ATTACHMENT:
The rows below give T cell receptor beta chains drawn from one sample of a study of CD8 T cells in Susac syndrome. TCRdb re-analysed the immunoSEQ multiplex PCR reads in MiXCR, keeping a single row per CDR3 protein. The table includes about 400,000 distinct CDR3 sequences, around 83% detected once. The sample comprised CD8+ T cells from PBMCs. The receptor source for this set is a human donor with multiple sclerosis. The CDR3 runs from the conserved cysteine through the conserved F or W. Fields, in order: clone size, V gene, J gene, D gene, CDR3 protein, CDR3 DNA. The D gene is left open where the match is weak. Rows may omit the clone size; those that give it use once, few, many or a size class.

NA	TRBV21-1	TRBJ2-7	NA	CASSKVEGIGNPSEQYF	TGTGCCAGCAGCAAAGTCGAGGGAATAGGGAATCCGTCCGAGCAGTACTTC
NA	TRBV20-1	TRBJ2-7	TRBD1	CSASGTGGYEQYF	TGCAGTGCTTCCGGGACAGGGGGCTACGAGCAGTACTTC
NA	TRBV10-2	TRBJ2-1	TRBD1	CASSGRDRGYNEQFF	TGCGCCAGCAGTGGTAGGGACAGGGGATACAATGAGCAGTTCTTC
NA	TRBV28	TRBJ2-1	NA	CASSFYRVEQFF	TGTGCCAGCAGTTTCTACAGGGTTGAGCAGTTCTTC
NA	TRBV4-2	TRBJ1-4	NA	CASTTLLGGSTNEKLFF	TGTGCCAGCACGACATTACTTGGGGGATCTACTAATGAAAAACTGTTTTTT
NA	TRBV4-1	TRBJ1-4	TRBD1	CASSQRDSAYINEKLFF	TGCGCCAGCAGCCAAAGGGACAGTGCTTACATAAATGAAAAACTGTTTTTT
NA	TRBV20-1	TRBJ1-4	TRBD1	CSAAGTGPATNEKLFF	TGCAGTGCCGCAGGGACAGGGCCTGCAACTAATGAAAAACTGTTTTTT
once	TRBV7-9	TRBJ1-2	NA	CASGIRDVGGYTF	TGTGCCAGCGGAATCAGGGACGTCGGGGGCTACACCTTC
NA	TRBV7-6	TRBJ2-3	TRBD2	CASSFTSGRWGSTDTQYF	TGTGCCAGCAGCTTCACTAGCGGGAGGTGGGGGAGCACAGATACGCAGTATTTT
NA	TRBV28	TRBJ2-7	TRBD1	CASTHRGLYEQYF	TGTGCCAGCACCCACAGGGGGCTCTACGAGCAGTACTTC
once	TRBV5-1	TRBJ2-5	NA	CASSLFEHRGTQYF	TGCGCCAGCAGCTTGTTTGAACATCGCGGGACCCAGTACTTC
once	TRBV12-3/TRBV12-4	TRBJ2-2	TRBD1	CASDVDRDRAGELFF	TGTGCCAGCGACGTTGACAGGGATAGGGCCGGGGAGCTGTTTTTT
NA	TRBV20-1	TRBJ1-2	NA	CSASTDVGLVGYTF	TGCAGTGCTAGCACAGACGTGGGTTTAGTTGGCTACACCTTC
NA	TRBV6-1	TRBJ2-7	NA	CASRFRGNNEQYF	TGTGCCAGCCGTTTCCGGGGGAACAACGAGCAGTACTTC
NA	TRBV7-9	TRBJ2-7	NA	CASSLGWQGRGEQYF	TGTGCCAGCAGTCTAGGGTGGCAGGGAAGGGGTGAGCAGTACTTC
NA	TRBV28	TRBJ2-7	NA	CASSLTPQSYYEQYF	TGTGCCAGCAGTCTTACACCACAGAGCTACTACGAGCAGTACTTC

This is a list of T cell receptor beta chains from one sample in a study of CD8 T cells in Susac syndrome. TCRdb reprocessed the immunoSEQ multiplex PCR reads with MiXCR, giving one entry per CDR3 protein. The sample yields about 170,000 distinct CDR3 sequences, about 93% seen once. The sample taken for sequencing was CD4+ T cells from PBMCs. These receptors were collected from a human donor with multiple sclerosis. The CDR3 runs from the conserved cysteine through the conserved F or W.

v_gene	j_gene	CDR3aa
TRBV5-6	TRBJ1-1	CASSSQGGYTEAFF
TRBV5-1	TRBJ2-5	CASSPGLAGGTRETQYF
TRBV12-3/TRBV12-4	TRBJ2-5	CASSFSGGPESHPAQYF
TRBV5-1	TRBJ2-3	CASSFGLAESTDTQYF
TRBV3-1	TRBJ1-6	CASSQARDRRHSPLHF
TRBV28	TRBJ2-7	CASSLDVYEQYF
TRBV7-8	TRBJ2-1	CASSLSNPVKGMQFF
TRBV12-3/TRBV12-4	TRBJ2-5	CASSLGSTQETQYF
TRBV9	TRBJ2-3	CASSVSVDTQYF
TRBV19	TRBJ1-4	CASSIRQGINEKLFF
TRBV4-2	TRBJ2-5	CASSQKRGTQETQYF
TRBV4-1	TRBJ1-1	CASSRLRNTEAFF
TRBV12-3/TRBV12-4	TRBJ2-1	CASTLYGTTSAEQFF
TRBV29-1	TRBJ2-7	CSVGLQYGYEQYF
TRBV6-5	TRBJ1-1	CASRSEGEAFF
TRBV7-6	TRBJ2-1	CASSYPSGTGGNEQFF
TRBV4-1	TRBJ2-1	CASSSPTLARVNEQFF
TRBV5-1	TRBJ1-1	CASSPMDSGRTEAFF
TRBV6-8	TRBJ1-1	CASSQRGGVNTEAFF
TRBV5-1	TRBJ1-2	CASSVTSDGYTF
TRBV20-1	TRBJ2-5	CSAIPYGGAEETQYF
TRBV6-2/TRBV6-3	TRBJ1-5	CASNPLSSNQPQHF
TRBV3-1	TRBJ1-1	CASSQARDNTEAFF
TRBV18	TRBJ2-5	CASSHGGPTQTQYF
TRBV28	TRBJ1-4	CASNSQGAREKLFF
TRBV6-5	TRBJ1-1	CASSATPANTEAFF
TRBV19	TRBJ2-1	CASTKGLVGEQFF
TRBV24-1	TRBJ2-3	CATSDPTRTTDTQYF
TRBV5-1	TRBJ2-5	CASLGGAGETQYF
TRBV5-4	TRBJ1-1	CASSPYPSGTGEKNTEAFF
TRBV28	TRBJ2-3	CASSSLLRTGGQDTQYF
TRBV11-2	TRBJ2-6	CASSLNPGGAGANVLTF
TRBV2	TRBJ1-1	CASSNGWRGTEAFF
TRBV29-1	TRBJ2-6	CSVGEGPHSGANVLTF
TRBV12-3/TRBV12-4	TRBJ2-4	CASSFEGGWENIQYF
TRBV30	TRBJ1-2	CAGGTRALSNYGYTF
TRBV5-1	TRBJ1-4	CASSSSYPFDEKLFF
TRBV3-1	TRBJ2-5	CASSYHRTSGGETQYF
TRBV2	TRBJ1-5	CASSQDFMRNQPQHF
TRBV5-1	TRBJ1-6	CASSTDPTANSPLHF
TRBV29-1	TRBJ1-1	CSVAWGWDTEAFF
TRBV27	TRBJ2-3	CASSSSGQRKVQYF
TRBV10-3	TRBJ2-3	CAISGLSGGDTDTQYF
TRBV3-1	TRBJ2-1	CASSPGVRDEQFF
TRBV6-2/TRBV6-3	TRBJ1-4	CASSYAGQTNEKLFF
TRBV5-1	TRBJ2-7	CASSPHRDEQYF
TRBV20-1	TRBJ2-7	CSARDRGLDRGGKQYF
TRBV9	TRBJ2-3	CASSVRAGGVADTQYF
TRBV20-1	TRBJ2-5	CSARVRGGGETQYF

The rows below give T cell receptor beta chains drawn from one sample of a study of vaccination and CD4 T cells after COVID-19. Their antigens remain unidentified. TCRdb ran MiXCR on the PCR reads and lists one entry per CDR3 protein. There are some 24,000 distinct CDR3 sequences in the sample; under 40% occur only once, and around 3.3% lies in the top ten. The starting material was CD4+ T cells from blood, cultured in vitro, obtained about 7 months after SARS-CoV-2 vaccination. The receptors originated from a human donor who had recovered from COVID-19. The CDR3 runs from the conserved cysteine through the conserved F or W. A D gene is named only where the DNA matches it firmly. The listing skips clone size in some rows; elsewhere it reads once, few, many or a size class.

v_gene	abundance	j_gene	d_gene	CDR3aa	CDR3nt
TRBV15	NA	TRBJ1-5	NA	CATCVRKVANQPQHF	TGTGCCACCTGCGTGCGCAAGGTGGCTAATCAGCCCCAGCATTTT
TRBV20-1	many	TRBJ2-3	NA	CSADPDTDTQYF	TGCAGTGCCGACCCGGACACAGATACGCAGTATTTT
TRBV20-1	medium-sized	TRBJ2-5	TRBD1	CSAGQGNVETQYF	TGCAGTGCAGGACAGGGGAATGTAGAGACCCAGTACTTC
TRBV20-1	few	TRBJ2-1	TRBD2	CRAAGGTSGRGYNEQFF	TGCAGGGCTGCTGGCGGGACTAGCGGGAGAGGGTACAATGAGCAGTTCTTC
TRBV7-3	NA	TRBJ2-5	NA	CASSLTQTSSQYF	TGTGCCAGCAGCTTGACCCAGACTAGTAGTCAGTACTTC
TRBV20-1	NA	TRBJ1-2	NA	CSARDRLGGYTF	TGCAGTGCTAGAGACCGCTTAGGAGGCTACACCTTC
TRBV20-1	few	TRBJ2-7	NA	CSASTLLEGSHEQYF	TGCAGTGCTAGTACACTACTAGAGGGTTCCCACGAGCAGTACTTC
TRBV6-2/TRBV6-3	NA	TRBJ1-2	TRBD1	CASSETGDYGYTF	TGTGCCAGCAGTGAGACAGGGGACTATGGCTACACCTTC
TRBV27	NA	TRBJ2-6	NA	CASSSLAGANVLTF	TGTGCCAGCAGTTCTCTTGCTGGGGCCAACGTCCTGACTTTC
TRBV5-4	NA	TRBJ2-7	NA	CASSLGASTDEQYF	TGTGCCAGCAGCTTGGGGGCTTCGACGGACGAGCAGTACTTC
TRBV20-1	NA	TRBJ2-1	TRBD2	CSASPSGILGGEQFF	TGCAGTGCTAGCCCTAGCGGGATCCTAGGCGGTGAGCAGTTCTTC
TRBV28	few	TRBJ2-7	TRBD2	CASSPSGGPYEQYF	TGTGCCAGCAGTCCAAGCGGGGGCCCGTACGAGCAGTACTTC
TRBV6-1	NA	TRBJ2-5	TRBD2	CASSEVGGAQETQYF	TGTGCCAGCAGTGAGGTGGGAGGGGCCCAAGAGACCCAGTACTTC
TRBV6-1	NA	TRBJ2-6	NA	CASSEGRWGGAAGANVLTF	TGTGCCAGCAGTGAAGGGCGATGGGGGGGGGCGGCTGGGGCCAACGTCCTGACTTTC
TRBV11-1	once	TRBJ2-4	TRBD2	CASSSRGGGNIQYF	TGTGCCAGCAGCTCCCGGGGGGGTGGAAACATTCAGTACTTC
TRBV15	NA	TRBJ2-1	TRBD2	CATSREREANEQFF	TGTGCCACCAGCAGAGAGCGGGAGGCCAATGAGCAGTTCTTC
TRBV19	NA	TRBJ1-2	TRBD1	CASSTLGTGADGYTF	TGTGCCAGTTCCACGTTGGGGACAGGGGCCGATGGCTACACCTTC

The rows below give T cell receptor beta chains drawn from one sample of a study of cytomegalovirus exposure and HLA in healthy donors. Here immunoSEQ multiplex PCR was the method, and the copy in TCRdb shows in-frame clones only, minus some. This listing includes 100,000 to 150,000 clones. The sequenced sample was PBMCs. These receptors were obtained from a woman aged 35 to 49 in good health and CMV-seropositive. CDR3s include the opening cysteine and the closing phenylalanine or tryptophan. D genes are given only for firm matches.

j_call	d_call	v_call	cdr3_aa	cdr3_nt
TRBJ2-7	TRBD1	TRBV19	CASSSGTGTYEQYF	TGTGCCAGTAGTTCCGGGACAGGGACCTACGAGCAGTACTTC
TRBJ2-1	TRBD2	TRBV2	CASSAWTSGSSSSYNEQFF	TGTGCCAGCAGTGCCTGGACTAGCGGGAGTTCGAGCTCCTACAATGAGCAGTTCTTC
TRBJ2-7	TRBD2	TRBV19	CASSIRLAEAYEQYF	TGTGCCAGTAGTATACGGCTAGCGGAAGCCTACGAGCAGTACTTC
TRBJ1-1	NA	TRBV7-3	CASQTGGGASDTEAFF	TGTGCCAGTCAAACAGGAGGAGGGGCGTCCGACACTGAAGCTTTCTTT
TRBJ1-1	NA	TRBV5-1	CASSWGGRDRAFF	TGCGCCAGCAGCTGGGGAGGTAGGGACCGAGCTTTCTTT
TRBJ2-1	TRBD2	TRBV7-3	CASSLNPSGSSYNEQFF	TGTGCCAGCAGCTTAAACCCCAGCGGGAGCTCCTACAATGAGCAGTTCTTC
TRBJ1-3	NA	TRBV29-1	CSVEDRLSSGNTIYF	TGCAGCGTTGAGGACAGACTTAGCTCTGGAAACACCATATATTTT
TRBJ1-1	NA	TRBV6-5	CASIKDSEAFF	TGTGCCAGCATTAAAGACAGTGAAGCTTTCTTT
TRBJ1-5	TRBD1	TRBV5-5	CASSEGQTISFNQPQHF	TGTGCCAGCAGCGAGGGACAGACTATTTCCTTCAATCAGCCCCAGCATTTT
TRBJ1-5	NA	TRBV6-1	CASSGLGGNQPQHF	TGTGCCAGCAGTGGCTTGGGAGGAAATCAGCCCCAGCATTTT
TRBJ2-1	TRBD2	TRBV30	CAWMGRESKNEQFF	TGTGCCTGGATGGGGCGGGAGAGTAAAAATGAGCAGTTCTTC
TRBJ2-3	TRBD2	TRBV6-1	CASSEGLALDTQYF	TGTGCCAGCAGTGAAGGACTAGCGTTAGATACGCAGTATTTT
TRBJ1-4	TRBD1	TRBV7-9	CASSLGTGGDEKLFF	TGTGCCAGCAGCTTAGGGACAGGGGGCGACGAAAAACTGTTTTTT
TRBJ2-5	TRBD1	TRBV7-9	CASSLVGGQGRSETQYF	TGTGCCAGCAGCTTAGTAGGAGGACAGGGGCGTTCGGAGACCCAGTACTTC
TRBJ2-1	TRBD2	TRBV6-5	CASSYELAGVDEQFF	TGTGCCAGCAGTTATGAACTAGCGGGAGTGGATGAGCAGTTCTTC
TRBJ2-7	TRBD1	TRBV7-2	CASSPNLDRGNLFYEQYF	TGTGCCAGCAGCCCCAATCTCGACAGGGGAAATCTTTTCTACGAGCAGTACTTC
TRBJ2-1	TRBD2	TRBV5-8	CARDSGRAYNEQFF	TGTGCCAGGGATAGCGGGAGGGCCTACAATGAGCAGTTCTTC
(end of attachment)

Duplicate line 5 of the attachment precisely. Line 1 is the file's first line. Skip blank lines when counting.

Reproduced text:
NA	TRBV28	TRBJ2-1	NA	CASSFYRVEQFF	TGTGCCAGCAGTTTCTACAGGGTTGAGCAGTTCTTC